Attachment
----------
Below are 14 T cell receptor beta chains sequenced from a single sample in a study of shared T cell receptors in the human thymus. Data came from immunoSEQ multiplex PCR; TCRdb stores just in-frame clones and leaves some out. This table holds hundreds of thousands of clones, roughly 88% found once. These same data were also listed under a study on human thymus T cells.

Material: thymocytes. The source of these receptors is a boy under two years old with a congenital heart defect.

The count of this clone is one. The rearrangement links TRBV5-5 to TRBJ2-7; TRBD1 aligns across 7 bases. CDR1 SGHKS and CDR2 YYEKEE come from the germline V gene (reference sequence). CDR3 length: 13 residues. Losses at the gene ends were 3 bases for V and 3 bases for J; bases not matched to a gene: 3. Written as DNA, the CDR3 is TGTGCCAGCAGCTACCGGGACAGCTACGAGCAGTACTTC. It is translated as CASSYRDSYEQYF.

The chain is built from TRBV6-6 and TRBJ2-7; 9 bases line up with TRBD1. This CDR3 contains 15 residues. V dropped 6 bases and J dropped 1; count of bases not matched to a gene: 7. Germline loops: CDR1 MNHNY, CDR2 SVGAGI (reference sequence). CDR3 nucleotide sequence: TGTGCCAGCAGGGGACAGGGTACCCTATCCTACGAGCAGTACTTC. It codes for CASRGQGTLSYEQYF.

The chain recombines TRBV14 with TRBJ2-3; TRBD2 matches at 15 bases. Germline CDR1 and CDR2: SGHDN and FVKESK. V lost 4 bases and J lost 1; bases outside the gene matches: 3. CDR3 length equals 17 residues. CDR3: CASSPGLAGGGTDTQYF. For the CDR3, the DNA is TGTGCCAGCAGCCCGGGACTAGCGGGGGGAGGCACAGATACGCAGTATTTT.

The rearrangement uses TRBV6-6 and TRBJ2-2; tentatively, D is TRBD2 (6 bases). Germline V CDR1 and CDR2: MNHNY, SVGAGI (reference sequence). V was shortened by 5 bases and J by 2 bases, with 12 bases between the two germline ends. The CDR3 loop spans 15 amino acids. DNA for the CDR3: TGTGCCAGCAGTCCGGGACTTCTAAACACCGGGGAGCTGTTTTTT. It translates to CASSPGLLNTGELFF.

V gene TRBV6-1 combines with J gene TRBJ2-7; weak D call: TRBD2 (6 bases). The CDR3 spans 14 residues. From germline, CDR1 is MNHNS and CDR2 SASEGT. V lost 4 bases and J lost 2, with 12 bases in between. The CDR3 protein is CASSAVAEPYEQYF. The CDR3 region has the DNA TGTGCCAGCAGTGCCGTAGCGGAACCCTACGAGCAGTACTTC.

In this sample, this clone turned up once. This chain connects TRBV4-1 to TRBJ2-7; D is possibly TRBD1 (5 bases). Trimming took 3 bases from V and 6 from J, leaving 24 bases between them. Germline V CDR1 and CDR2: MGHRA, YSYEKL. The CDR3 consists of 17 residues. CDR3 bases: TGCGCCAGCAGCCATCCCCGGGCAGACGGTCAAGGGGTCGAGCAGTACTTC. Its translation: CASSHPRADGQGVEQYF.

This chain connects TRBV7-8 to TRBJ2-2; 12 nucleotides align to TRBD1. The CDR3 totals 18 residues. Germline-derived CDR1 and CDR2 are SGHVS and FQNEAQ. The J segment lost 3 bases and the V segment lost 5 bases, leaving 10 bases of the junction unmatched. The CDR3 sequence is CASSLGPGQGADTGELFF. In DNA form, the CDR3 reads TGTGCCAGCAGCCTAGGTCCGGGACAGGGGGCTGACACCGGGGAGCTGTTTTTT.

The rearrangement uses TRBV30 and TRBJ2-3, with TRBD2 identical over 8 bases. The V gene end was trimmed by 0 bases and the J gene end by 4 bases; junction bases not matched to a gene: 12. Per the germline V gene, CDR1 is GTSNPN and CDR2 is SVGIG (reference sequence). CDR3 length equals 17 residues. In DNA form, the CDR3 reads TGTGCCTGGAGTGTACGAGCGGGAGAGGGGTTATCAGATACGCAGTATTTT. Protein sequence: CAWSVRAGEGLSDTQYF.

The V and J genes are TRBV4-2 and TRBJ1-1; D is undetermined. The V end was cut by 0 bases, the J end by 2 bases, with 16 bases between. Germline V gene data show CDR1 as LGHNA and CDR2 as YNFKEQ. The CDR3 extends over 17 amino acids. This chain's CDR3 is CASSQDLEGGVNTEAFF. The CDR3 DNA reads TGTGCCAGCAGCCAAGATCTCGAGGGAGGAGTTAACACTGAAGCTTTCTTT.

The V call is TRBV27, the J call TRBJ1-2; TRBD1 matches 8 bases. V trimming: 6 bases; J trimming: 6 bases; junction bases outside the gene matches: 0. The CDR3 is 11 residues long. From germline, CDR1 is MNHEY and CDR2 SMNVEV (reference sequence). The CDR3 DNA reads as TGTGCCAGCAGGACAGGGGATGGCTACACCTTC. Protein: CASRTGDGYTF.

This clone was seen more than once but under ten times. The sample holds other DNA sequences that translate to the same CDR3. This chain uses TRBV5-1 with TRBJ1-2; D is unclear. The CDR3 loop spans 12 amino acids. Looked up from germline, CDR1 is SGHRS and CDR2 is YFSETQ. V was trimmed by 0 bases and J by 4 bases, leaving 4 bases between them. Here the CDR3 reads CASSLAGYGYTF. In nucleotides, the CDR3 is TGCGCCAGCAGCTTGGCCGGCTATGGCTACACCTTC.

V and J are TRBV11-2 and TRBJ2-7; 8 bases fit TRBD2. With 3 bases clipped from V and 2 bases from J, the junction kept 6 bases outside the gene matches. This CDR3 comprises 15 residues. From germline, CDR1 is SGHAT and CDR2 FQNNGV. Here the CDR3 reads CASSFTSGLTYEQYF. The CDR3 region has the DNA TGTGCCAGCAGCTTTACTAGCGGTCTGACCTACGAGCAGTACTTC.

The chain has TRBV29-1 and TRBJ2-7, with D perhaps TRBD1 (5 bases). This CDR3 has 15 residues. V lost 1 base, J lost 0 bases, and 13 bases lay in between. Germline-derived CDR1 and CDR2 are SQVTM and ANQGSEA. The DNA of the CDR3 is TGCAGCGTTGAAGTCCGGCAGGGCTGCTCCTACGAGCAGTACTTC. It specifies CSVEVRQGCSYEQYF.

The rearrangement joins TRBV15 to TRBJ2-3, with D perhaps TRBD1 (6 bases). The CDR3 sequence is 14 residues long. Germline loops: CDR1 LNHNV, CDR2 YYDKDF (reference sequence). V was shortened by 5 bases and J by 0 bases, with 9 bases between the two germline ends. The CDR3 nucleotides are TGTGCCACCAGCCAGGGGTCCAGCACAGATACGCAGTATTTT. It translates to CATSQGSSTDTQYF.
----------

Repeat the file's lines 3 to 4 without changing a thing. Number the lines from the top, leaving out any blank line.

The count of this clone is one. The rearrangement links TRBV5-5 to TRBJ2-7; TRBD1 aligns across 7 bases. CDR1 SGHKS and CDR2 YYEKEE come from the germline V gene (reference sequence). CDR3 length: 13 residues. Losses at the gene ends were 3 bases for V and 3 bases for J; bases not matched to a gene: 3. Written as DNA, the CDR3 is TGTGCCAGCAGCTACCGGGACAGCTACGAGCAGTACTTC. It is translated as CASSYRDSYEQYF.

The chain is built from TRBV6-6 and TRBJ2-7; 9 bases line up with TRBD1. This CDR3 contains 15 residues. V dropped 6 bases and J dropped 1; count of bases not matched to a gene: 7. Germline loops: CDR1 MNHNY, CDR2 SVGAGI (reference sequence). CDR3 nucleotide sequence: TGTGCCAGCAGGGGACAGGGTACCCTATCCTACGAGCAGTACTTC. It codes for CASRGQGTLSYEQYF.